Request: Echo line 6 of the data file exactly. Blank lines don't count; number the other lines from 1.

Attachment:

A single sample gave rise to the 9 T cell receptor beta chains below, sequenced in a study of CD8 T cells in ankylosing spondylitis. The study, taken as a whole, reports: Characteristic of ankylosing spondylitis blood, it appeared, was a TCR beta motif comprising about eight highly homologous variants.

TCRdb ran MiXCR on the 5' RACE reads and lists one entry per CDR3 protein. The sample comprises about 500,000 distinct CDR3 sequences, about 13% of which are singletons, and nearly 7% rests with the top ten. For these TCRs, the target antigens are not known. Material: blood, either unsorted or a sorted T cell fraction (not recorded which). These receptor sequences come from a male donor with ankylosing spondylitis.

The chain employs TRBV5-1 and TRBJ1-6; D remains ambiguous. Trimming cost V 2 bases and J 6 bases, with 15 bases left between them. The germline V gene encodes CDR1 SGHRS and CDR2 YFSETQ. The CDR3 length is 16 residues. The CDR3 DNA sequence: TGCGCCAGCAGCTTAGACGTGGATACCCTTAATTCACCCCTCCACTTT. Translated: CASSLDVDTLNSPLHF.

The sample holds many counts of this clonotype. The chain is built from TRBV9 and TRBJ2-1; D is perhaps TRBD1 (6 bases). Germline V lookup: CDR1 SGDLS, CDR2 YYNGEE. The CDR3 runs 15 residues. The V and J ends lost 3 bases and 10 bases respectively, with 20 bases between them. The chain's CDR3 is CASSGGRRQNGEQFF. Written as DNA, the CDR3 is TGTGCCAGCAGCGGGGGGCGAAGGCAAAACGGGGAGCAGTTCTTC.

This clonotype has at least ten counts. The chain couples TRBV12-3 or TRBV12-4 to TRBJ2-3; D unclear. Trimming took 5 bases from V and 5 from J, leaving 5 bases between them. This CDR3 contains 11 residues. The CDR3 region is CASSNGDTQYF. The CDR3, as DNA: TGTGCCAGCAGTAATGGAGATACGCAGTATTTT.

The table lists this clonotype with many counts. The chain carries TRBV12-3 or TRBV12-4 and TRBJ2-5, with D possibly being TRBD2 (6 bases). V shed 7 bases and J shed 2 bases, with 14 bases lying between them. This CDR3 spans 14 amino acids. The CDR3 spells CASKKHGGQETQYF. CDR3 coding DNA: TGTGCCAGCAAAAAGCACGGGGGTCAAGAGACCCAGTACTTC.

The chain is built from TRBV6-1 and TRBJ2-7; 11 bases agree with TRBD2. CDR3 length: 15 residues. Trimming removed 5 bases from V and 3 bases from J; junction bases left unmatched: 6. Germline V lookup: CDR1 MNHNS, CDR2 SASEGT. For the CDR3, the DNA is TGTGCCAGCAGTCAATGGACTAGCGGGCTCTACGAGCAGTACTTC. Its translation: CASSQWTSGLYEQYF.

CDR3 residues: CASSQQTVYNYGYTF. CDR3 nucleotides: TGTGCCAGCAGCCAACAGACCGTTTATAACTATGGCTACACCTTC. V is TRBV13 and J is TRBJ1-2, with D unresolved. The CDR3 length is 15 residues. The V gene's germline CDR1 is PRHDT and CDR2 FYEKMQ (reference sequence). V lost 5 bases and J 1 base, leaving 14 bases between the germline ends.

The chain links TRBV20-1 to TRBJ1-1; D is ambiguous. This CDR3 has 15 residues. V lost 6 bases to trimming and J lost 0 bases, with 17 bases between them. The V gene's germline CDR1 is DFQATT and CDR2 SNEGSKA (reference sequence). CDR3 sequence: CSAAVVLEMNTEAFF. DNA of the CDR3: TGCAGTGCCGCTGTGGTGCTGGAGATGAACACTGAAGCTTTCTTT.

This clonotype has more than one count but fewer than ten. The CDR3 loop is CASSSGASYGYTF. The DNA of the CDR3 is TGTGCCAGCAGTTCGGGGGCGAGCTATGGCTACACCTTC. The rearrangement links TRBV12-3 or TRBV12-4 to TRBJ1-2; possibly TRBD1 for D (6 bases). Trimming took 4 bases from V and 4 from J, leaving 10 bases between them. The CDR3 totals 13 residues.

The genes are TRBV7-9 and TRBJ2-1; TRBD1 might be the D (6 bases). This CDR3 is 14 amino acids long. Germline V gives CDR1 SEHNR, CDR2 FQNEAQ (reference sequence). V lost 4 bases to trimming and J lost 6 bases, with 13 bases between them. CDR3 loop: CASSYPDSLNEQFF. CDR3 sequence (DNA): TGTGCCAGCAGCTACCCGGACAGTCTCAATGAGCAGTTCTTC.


The table lists this clonotype with many counts. The chain carries TRBV12-3 or TRBV12-4 and TRBJ2-5, with D possibly being TRBD2 (6 bases). V shed 7 bases and J shed 2 bases, with 14 bases lying between them. This CDR3 spans 14 amino acids. The CDR3 spells CASKKHGGQETQYF. CDR3 coding DNA: TGTGCCAGCAAAAAGCACGGGGGTCAAGAGACCCAGTACTTC.